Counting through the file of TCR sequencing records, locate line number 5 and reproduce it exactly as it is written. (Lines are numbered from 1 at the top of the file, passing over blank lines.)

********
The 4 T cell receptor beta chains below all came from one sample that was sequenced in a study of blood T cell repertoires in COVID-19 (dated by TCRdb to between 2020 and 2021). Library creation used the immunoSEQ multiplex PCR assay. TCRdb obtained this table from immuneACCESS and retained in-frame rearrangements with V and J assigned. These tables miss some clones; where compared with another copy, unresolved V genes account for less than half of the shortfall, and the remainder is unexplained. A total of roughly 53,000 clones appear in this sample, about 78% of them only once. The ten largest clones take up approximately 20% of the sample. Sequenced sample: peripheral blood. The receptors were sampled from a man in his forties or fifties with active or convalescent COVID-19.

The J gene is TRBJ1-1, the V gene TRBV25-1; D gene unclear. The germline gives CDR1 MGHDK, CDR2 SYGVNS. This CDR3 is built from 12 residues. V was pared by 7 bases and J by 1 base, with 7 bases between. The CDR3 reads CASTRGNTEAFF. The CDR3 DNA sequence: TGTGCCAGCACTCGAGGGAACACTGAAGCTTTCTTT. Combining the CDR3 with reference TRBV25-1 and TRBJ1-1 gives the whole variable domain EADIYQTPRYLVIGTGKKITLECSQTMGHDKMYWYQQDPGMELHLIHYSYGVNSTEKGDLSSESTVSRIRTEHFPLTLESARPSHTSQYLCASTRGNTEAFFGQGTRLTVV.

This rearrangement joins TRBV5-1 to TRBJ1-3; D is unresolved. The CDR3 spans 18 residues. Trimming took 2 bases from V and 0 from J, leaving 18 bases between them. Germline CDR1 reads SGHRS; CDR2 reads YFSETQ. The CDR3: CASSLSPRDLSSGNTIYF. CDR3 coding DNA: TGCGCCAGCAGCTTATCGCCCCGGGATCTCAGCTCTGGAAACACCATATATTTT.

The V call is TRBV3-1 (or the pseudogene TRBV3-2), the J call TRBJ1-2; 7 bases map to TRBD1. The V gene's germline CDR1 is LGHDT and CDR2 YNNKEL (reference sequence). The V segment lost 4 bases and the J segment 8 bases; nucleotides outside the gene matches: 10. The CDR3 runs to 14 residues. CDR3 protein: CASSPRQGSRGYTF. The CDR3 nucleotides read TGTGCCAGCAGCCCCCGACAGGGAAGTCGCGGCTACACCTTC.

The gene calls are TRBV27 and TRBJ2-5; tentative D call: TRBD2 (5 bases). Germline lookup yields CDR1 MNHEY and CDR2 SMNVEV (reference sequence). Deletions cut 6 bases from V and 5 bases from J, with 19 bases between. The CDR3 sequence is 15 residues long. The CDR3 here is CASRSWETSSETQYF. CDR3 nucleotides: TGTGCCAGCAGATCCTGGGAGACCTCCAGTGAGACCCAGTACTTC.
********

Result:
The gene calls are TRBV27 and TRBJ2-5; tentative D call: TRBD2 (5 bases). Germline lookup yields CDR1 MNHEY and CDR2 SMNVEV (reference sequence). Deletions cut 6 bases from V and 5 bases from J, with 19 bases between. The CDR3 sequence is 15 residues long. The CDR3 here is CASRSWETSSETQYF. CDR3 nucleotides: TGTGCCAGCAGATCCTGGGAGACCTCCAGTGAGACCCAGTACTTC.